AISI H13 is a high-strength steel that is frequently employed in industry due to its extraordinary shock resistance. Thermal fatigue cracking is one of the most important life-limiting tool failure mechanisms in aluminium and brass die casting. Thermal fatigue cracking results from the rapid alternations in die surface temperature, which may induce stresses high enough to impose an increment of plastic strain in the tool surface during each casting cycle leading to surface cracks. While the benefits of WC with EWAC 1001 to improve the wear resistance of tool steels are recognized [15], its cyclic air oxidation performance at elevated temperatures is not well established. Despite the importance of this tool material, to the best of the author’s knowledge, the high temperature corrosion behavior of EWAC 1001-coated AISI H13 steel is not reported in the specialized literature.

The scope of the present investigation is to explore the improvement of corrosion resistance of AISI H13 steels after EWAC 1001 coating by flame spray technique. The objective of the present research work is to characterize the EWAC 1001 and EWAC 1001 + WC (20%) flame-sprayed coatings on the AISI H13 steel and to evaluate the oxidation behavior of coated and uncoated H13 steel in an air oxidation environment at 700°C under cyclic conditions. The characterizations of the coatings and corrosion products have been done using the combined techniques of optical microscopy, X-ray diffraction (XRD), and scanning electron microscopy/energy-dispersive analysis (SEM/EDAX).

2. Experimentation

AISI H13 steel with chemical composition weight percentage 0.4 C, 5.13 Cr, 1.33 V, 1.00 Mo, 1.00 Si, and remaining Fe was used as a substrate. The specimen size cut from steel plate is ~20 × 15 × 5 mm3. These specimens were polished and grit blasted by sand blast (Grit 60) before coating. Commercial coating powder EWAC 1001 and modified EWAC 1001 by adding WC (20%) were deposited by flame spraying process, and the chemical composition for these powders are shown in Table 1. The observation of the powders in Scanning Electron Microscope of powders (Figure 1) showed that the particles had a spherical morphology with dendritic structure. Moreover, the sizes of the larger particles were around 44 μm. In addition to that, there is no noticeable size difference between original and modified powders. During the coating process, roughly 228 μm thick coatings were deposited by commercial flame spray apparatus. This process operates with oxygen-acetylene as input gases, and the spraying parameters are listed in Table 2. For facilitating the metallurgical examination, the specimens were sectioned, mounted, and polished after the deposition. In order to study the microstructure and porosity, the coated samples were examined under a metallurgical microscope. The porosity measurements were obtained using image analyzer (Material Pro 3.0), and the coatings were analyzed by SEM, EDAX, and XRD techniques for studying the phase composition.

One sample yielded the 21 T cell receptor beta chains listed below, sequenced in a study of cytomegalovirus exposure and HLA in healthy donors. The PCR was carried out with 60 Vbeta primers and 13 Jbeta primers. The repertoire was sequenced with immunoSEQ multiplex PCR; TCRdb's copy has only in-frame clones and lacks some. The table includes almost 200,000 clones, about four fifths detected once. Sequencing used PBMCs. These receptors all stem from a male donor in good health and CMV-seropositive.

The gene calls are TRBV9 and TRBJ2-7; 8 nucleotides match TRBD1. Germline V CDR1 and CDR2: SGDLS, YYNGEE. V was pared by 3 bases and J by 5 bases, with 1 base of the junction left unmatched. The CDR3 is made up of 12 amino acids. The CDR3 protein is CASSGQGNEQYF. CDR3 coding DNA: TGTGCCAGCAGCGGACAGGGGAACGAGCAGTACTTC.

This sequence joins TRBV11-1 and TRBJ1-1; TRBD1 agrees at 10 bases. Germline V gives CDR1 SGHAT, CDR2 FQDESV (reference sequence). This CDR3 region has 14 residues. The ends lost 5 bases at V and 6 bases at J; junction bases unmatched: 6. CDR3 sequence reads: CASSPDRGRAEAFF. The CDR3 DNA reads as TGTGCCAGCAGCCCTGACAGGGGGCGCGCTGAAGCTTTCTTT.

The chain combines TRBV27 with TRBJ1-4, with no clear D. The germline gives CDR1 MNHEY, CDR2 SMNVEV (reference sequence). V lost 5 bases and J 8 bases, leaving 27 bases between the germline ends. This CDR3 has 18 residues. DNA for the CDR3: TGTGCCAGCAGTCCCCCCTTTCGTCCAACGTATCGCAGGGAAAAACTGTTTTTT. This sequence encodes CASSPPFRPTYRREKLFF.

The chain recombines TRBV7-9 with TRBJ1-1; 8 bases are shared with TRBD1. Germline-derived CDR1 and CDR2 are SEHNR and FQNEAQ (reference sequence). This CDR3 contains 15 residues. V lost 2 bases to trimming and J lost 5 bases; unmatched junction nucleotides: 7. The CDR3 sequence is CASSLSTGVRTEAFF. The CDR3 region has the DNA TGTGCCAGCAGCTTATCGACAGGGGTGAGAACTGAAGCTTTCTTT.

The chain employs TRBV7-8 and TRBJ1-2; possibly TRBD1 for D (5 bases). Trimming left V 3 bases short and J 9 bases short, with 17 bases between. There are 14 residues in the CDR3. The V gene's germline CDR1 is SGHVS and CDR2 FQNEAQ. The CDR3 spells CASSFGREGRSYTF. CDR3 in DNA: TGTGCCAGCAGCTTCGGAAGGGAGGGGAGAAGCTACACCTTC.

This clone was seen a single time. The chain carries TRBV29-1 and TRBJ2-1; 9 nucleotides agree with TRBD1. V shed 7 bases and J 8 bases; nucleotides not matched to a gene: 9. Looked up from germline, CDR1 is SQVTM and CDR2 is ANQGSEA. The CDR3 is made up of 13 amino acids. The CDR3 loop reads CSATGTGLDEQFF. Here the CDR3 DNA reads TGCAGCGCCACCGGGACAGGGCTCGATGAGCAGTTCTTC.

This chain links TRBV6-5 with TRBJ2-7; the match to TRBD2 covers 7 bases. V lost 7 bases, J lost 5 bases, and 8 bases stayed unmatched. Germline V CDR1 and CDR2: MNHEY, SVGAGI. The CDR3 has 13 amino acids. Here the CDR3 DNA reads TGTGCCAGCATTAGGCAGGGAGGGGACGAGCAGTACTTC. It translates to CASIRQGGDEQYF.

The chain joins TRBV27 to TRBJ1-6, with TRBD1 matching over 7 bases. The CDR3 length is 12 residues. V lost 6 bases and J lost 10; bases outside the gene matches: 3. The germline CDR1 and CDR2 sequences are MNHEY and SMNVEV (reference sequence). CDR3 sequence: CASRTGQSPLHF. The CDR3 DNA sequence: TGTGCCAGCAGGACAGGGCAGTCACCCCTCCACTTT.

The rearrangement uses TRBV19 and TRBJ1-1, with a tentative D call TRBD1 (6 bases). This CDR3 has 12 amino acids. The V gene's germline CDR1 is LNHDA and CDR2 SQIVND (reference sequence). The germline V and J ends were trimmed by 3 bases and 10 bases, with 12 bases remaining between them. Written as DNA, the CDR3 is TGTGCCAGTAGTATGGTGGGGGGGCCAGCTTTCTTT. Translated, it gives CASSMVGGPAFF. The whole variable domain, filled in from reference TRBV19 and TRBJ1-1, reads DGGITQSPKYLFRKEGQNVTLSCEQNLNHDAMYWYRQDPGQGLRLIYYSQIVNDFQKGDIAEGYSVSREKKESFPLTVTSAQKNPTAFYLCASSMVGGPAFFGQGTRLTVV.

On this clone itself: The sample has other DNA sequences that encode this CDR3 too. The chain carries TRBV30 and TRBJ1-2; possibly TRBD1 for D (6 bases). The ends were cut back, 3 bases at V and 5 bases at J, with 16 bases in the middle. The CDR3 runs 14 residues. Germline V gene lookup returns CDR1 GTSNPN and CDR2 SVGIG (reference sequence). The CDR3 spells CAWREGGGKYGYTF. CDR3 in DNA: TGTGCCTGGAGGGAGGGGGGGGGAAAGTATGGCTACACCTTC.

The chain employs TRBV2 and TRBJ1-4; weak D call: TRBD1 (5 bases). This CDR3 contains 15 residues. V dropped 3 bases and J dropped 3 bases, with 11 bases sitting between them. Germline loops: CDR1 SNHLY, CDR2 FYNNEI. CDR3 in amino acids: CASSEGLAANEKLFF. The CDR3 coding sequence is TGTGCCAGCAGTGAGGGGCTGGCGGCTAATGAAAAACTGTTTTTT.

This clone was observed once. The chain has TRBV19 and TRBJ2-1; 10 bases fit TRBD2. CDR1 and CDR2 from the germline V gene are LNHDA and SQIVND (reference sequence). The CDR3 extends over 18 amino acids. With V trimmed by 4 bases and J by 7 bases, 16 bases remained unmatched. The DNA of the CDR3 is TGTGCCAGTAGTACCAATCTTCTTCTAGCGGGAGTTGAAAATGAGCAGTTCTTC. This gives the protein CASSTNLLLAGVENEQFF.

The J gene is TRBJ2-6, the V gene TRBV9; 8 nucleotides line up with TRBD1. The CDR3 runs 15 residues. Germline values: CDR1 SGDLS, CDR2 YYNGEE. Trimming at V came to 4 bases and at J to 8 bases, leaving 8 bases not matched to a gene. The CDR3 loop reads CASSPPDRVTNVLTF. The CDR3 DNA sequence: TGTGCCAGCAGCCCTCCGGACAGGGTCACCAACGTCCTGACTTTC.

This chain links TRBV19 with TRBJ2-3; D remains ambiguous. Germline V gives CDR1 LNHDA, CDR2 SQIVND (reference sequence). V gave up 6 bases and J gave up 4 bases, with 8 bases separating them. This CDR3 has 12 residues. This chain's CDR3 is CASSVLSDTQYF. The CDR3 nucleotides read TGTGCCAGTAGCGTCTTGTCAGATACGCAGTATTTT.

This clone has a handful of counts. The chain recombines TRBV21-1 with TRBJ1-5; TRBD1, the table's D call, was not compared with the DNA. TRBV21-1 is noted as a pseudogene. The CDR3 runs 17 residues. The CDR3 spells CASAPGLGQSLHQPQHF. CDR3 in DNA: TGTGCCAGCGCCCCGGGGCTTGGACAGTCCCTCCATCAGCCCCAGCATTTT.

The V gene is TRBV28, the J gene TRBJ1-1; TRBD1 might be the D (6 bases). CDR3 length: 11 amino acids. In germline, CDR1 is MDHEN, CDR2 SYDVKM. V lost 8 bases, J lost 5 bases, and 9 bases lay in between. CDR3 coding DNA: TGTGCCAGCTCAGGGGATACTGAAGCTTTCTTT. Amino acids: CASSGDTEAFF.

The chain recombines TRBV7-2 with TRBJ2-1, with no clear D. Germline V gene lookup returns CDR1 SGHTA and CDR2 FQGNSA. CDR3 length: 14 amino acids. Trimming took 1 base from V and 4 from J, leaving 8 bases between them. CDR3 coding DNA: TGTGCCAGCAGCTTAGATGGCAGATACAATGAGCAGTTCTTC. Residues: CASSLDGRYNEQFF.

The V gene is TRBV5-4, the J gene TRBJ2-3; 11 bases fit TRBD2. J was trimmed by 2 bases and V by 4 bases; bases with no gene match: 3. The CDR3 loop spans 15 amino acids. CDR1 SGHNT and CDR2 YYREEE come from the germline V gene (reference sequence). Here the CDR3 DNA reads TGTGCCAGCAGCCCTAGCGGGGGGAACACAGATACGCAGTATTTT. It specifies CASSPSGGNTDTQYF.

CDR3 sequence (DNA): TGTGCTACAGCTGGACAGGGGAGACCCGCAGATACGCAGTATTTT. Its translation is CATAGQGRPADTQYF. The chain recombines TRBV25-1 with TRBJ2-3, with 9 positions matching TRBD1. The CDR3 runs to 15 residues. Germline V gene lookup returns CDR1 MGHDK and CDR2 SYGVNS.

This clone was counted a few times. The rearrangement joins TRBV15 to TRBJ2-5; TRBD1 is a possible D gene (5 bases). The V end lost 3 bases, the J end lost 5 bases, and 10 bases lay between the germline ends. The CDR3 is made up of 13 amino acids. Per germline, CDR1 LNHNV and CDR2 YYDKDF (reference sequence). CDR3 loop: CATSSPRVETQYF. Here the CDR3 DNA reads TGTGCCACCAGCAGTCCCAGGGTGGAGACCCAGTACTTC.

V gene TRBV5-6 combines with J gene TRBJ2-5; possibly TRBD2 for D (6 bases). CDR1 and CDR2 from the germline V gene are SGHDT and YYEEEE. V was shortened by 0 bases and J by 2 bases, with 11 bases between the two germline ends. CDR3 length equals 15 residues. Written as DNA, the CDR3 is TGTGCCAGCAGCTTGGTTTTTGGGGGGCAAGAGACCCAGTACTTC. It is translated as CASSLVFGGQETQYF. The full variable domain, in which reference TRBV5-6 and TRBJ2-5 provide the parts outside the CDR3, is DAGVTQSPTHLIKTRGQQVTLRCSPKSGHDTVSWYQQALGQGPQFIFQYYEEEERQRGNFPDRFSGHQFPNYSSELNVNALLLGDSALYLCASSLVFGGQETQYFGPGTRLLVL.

Table 1: Chemical composition of EWAC 1001 alloy powders.
Table 2: Flame spray process parameters.
Figure 1: SEM of EWAC 1001 (a) and modified EWAC 1001 (b) powder.

A microhardness tester (SMV-1000 series) was used to study the microhardness at cross-sections of the deposits with a load of l00 g for duration of 10 seconds. Scratch test was performed using a commercial microscratch tester (DUCOM, TR104, India) to evaluate the scratch resistance of the coatings. A spherical Rockwell C diamond stylus of 100 μm radius was used to produce the scratch. The test was carried out under ramp loading mode with the load ranging from 20 N to 200 N. The loading was varied in steps of 2 N/mm, and the stylus scanned the coating surface perpendicularly at a speed of 0.5 mm/s. The total length of the scratch scar was 10 mm. The critical load was calculated from the plot by measuring the change in the slope of the traction forces.

Corrosion studies were performed on uncoated AISI H13 steel and that coated with modified EWAC 1001 powder. Cyclic air oxidation studies were performed for 50 cycles, with each cycle consisting of 1 h heating at 700°C, followed by 20 min cooling at room temperature. The aim of cyclic loading is to create severe conditions for testing. These studies were performed for uncoated and coated samples for the purpose of comparison. The samples were mirror-polished, down to 1 μm alumina wheel cloth polishing before corrosion studies. Weight-change measurements were taken at the end of each cycle using an electronic balance (Ohaus-Adventure Pro AVG264C) with a sensitivity of 1 mg. At the time of weighing, the spalled scales were also included to determine the total rate of corrosion. Efforts were made to formulate the kinetics of corrosion. The surface of the corroded specimens was visually observed to record color, spalling, and peeling of scale during cyclic corrosion. The samples after the corrosion run were examined by SEM, EDAX, and XRD for surface analysis. The samples were then cut and mounted for cross-sectional analysis by EDAX and EPMA.

3. Result and Discussion

EWAC 1001 and modified EWAC 1001 coatings have been formulated successfully by flame spray technique on AISI H13 steels using Oxygen-acetylene gas. The photographs of coated and uncoated samples are shown in Figure 2. The thickness of coating was measured with micrograph which is in the range of 200–228 μm shown in Figure 3. The porosity for as-sprayed EWAC 1001 coating is in the range of 2.88–4.42%. The porosity values of sprayed EWAC 1001 coatings are within the range of porosity values observed for flame spray using propane fuel coating by Wang and Lee [20].

Figure 2: Photograph of substrate AISI H13 steel (a): EWAC 1001-coated AISI H13 (b) and EWAC 1001 + (20%) WC-coated AISI H13 steel (c).